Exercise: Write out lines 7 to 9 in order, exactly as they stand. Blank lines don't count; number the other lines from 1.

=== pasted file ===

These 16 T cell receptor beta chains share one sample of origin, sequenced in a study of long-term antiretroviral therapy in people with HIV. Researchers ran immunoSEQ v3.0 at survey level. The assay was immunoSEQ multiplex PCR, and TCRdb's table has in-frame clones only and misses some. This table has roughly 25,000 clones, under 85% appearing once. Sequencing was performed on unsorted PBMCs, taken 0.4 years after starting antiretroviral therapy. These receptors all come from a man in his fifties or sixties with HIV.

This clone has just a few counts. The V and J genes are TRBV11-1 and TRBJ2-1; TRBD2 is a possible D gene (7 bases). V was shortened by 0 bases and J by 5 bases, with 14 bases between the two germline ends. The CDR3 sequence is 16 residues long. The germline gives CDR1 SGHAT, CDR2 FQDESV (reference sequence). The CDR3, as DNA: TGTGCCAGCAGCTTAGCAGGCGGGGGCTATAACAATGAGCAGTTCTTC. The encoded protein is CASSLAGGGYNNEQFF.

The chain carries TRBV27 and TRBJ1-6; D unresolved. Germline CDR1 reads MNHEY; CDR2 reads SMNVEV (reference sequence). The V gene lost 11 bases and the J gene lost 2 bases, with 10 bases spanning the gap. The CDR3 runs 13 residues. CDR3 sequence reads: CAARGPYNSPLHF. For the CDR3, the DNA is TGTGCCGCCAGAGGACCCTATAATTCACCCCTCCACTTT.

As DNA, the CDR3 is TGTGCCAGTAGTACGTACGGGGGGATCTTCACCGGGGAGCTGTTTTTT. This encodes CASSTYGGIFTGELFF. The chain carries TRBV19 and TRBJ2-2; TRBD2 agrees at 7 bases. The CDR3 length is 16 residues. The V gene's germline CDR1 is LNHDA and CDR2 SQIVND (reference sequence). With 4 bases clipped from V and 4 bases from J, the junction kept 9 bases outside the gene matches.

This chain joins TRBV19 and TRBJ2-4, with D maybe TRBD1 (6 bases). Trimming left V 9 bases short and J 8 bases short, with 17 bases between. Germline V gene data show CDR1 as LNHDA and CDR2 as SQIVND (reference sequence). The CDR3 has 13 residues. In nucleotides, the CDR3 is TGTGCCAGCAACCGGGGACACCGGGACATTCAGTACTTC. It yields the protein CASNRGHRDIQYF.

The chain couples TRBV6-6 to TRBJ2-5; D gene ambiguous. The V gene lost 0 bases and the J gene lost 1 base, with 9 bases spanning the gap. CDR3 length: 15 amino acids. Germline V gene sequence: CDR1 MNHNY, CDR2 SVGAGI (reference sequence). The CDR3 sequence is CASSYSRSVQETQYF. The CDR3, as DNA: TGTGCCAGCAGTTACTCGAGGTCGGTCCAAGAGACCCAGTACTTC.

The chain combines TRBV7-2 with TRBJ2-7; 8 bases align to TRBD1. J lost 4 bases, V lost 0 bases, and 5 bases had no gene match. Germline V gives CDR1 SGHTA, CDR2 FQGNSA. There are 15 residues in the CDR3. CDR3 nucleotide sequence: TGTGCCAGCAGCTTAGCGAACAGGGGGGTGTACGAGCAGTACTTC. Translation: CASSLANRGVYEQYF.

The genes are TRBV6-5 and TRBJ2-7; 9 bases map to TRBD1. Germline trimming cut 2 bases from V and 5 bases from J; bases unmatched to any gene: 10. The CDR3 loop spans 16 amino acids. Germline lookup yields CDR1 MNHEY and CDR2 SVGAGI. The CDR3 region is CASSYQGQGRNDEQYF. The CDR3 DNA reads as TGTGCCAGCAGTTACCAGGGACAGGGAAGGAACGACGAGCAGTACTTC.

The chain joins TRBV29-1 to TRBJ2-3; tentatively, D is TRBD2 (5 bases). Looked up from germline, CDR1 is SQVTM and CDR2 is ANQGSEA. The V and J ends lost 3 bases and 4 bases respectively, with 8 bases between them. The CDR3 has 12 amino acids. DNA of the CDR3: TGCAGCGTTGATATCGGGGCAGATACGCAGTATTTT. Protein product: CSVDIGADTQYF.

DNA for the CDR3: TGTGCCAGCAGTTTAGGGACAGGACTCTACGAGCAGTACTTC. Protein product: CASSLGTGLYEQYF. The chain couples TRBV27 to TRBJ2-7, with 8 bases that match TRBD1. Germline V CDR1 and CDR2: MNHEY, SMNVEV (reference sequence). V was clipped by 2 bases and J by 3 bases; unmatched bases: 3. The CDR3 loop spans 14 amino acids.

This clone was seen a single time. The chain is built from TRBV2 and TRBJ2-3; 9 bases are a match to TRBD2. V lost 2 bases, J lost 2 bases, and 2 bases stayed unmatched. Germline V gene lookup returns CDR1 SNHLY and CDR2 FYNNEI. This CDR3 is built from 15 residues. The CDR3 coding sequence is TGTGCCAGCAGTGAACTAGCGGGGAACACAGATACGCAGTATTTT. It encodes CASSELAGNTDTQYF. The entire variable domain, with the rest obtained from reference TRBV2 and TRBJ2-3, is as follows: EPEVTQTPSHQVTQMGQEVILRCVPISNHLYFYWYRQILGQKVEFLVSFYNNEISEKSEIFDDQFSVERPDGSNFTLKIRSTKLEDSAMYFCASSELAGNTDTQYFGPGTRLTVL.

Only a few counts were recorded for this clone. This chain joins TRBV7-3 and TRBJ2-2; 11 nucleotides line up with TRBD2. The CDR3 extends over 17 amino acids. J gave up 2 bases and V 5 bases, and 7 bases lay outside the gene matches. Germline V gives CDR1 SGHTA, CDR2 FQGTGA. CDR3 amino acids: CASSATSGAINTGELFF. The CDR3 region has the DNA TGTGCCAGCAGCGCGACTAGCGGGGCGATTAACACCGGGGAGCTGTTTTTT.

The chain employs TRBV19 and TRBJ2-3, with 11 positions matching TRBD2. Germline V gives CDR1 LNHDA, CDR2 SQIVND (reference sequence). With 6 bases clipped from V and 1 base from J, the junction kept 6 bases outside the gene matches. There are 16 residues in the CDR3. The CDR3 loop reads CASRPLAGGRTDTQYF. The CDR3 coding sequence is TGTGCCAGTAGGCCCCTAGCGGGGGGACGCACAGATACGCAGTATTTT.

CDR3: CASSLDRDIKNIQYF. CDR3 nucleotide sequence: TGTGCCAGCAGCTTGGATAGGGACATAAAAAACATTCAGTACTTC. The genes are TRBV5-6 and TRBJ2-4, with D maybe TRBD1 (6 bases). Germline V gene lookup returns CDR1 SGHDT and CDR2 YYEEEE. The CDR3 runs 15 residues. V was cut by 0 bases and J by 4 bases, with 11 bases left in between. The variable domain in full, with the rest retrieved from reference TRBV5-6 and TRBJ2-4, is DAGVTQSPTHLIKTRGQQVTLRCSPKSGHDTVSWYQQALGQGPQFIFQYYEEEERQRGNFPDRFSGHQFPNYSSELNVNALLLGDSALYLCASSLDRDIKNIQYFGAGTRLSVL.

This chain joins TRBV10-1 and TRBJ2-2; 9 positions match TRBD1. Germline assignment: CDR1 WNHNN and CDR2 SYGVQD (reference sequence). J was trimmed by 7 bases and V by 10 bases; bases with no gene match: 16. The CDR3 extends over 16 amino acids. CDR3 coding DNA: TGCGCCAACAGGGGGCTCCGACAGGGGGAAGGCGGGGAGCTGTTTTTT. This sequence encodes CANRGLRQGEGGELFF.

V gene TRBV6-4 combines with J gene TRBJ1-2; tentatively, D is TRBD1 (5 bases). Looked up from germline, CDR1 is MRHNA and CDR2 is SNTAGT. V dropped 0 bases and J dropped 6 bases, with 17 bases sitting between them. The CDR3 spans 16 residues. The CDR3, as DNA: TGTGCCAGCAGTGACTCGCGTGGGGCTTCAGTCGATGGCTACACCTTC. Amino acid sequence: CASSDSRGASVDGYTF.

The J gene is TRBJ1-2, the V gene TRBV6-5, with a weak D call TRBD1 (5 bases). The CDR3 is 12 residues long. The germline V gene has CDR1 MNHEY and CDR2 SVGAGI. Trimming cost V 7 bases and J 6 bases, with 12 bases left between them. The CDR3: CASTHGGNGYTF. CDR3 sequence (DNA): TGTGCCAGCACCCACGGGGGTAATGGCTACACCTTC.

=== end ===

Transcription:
The chain combines TRBV7-2 with TRBJ2-7; 8 bases align to TRBD1. J lost 4 bases, V lost 0 bases, and 5 bases had no gene match. Germline V gives CDR1 SGHTA, CDR2 FQGNSA. There are 15 residues in the CDR3. CDR3 nucleotide sequence: TGTGCCAGCAGCTTAGCGAACAGGGGGGTGTACGAGCAGTACTTC. Translation: CASSLANRGVYEQYF.

The genes are TRBV6-5 and TRBJ2-7; 9 bases map to TRBD1. Germline trimming cut 2 bases from V and 5 bases from J; bases unmatched to any gene: 10. The CDR3 loop spans 16 amino acids. Germline lookup yields CDR1 MNHEY and CDR2 SVGAGI. The CDR3 region is CASSYQGQGRNDEQYF. The CDR3 DNA reads as TGTGCCAGCAGTTACCAGGGACAGGGAAGGAACGACGAGCAGTACTTC.

The chain joins TRBV29-1 to TRBJ2-3; tentatively, D is TRBD2 (5 bases). Looked up from germline, CDR1 is SQVTM and CDR2 is ANQGSEA. The V and J ends lost 3 bases and 4 bases respectively, with 8 bases between them. The CDR3 has 12 amino acids. DNA of the CDR3: TGCAGCGTTGATATCGGGGCAGATACGCAGTATTTT. Protein product: CSVDIGADTQYF.